Very low-income elderly residents aged 62 or older may qualify for grants or a combination of grants and loans to remove health or safety hazards. Lifetime grant assistance is limited to $7,500.

Eligible improvements include:

  • Installing and repairing sanitary water and waste disposal systems, including related plumbing and fixtures
  • Paying reasonable connection fees for utilities
  • Installing various energy conservation measures including insulation and storm windows
  • Repairing or replacing heating systems and electrical wiring
  • Making structural improvements including repairing or providing structural supports, repairing or replacing the roof, and replacing severely deteriorated siding
  • Improving homes to make them accessible to handicapped residents

Contact: Kim Maines, State Housing Specialist, USDA Rural Development;  Phone: 406.585.2515; Fax: 855.576.2674.


Technical Assistance Grants/Mutual Self-Help Housing Program

Another option available for some families in Montana is the Mutual Self-Help Housing Program. Through this program, nonprofit organizations receive technical assistance grants to help very low- and low-income families build their own homes. Applicants must show a need for self-help housing, the professional expertise to supervise a project, and a lack of funding to be eligible for this assistance.

Approved applicants in groups of 8 to 12 families provide sweat equity, working together under the guidance of professionals to build each other's homes. When all the homes are completed, each family has gained shelter, confidence, beneficial skills, and an unparalleled sense of community relationship.

Contact: Kim Maines, State Housing Specialist, USDA Rural Development;  Phone: 406.585.2515; Fax: 855.576.2674.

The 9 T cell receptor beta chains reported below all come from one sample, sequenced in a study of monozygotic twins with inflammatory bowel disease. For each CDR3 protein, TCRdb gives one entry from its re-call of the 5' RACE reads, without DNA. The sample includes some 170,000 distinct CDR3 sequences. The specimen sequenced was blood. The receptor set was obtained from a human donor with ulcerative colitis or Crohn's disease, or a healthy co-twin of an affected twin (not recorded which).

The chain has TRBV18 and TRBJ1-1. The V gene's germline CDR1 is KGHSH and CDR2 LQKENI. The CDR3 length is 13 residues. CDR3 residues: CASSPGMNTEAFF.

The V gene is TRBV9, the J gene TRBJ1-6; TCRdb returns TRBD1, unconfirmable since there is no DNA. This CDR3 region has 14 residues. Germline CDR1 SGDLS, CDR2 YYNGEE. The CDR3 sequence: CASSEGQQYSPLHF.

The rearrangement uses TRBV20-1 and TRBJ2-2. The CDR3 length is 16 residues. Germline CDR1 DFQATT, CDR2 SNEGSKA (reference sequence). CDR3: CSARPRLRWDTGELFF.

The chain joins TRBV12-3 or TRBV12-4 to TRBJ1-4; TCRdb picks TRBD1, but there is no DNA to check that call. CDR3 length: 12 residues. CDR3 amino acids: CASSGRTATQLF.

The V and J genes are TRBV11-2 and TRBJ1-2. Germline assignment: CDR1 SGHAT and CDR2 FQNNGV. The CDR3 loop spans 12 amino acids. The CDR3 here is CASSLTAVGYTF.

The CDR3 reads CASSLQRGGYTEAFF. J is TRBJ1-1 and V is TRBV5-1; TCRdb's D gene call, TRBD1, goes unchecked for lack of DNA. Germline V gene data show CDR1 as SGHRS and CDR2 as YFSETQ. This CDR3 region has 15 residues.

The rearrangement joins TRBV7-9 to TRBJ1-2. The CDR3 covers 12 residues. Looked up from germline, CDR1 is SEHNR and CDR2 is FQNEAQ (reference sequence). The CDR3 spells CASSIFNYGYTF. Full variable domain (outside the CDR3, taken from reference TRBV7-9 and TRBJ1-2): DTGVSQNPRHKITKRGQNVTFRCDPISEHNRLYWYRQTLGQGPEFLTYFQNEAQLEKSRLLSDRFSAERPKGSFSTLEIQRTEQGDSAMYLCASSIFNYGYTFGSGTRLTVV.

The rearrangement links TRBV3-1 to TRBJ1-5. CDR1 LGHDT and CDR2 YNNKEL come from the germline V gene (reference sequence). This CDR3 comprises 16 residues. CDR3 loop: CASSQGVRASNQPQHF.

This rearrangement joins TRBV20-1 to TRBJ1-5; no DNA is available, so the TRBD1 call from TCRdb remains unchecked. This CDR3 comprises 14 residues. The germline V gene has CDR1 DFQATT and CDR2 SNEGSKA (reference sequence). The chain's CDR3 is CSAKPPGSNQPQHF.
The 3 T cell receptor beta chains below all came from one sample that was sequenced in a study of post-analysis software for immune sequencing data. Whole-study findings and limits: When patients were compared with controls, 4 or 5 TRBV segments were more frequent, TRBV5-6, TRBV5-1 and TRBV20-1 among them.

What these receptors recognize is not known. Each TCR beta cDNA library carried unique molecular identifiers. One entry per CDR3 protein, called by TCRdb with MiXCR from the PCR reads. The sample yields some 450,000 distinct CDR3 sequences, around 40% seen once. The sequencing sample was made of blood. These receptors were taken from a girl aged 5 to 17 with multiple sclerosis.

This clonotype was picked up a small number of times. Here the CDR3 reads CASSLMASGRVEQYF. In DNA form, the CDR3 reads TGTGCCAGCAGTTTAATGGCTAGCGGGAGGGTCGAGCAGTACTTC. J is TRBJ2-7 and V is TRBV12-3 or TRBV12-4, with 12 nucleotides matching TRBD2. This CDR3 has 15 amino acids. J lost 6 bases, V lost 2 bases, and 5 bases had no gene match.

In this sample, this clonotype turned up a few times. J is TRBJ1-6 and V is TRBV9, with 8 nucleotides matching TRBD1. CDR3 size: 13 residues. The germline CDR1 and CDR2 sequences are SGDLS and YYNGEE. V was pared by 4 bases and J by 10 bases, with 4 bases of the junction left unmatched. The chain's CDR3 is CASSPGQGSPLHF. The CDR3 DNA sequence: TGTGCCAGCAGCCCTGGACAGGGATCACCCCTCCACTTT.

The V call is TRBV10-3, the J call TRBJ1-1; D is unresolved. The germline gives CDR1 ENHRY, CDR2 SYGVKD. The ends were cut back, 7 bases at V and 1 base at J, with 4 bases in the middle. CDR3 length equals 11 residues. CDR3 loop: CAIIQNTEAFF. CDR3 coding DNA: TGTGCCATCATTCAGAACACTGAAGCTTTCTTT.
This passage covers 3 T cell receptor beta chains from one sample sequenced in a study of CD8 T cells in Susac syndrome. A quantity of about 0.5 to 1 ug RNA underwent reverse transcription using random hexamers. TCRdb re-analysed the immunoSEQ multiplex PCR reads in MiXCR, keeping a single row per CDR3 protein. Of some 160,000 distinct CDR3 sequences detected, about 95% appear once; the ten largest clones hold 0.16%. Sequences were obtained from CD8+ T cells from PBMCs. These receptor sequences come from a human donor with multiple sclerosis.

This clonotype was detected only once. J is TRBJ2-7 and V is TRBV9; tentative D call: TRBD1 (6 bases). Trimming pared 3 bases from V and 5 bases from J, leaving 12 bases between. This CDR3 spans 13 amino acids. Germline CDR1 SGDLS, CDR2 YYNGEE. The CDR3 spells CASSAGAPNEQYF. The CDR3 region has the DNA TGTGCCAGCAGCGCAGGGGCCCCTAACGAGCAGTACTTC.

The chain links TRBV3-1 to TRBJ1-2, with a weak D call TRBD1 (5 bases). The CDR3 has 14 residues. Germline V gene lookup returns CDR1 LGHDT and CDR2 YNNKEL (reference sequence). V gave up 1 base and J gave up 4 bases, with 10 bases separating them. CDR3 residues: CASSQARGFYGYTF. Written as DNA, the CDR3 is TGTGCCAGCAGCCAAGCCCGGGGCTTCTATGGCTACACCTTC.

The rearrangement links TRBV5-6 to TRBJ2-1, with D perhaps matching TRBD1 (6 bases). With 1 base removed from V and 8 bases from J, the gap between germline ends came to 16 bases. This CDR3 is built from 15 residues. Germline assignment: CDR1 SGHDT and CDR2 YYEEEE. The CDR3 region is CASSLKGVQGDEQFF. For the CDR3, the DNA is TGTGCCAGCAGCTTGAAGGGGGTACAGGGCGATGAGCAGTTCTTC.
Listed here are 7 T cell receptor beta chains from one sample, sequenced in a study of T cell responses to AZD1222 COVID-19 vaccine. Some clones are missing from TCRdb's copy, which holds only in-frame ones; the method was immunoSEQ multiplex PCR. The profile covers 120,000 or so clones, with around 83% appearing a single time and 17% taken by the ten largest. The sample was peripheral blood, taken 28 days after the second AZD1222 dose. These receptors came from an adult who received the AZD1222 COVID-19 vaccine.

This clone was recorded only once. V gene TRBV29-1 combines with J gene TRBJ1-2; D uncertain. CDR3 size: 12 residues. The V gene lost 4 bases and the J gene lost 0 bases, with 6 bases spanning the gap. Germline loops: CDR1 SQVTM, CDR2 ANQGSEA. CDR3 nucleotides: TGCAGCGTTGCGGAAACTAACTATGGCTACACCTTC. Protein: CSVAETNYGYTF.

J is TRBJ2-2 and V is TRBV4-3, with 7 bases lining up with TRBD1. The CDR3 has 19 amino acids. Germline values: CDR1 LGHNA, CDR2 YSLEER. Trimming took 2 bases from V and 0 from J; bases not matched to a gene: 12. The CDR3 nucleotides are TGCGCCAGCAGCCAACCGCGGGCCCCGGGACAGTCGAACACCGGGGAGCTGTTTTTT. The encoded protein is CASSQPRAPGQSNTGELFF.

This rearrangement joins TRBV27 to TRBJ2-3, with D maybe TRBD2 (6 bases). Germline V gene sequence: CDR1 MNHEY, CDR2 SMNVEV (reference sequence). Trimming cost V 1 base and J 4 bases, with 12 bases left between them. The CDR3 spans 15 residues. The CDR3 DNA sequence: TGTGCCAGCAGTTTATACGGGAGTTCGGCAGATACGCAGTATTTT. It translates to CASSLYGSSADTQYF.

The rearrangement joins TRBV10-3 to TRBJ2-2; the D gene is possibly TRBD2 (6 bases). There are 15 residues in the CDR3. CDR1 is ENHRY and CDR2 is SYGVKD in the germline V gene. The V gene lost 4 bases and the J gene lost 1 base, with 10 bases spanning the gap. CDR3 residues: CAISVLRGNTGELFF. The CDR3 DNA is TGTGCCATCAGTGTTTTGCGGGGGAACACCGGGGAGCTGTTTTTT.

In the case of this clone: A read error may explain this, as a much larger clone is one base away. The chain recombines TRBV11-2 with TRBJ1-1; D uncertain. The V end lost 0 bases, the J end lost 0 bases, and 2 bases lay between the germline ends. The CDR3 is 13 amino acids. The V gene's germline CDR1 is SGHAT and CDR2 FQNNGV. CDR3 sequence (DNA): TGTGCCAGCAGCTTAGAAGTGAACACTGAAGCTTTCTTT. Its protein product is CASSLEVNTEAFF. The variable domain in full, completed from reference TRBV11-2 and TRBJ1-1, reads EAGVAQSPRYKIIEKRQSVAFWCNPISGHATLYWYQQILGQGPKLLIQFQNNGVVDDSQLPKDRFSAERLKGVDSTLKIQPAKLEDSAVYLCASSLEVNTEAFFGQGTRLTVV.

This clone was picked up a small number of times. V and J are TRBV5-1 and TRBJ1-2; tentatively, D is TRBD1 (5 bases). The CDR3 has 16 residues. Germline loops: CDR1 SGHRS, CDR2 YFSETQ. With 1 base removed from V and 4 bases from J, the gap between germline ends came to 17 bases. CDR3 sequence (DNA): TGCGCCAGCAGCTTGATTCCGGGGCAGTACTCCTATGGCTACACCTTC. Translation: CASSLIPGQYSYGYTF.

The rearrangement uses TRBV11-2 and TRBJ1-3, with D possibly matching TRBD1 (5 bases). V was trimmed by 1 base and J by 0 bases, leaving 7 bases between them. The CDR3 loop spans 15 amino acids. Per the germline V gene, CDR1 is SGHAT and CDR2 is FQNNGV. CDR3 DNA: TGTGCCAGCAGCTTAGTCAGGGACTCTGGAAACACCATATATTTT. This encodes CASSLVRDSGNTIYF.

RD Multifamily Housing Programs

 

Section 515 Rural Rental Housing Loans

Increased home prices have resulted in a higher percentage of renters throughout the nation. More facilities are needed to meet this demand. The multifamily housing Section 515 program provides financing to build or purchase and repair, apartment style housing for very low- and low-income residents in rural communities with a population of up to 20,000 people. Tenants pay 30% of their monthly gross income and the program subsidizes the remaining rent through rental assistance. Interest rates are subsidized at one percent. The loan term is 30 years with a 50-year amortization.

The housing must be modest in size, design, and cost, but adequate to meet the tenants’ needs.

Eligible applicants include individuals, trusts, associations, general partnerships, limited partnerships, limited liability companies, state or local public agencies, and limited-profit and nonprofit corporations. Nonprofit corporations may be organized on a regional or multi-county basis. Loans to nonprofits may be up to 100% of the appraised value or development cost, whichever is less.

Contact: Sandi Messinger, State Housing Specialist, USDA Rural Development;  Phone: 406.585.2515; Fax: 855.576.2674.


Section 538 Guaranteed Rural Rental Housing Program

The Section 538 Guaranteed Rural Rental Housing Program is available thanks to a partnership between the Federal government and major financial lending institutions. The program is designed to help qualified local lenders serve the rental housing needs of low- and moderate-income households in their community.

Under the RHS Guaranteed Rural Rental Housing Program, qualified lenders are authorized to originate, underwrite, and close loans for multifamily housing complexes requiring new construction. In turn, USDA will guarantee the lender’s loan up to 90% of the total development cost and will commit to paying up to 90% of the outstanding principal and interest in the event of a default on the loan. The program has had less than a one percent default rate over its history.